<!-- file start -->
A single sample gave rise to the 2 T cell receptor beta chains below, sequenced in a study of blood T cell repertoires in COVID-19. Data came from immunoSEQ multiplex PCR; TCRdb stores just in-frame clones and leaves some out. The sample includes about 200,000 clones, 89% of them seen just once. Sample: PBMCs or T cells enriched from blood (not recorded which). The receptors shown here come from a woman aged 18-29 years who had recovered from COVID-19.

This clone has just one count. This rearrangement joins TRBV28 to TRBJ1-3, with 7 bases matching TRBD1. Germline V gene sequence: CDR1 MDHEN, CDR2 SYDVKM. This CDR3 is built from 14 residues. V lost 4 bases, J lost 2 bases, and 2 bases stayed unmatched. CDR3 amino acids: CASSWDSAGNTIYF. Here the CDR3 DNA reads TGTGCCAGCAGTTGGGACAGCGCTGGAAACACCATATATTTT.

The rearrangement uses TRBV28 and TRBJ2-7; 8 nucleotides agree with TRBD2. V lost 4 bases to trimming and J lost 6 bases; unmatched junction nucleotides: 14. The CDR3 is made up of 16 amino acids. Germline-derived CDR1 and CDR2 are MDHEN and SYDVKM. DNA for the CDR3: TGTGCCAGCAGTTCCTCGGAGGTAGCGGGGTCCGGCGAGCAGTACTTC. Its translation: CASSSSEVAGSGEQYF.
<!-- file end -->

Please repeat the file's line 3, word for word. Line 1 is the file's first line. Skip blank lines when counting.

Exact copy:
The rearrangement uses TRBV28 and TRBJ2-7; 8 nucleotides agree with TRBD2. V lost 4 bases to trimming and J lost 6 bases; unmatched junction nucleotides: 14. The CDR3 is made up of 16 amino acids. Germline-derived CDR1 and CDR2 are MDHEN and SYDVKM. DNA for the CDR3: TGTGCCAGCAGTTCCTCGGAGGTAGCGGGGTCCGGCGAGCAGTACTTC. Its translation: CASSSSEVAGSGEQYF.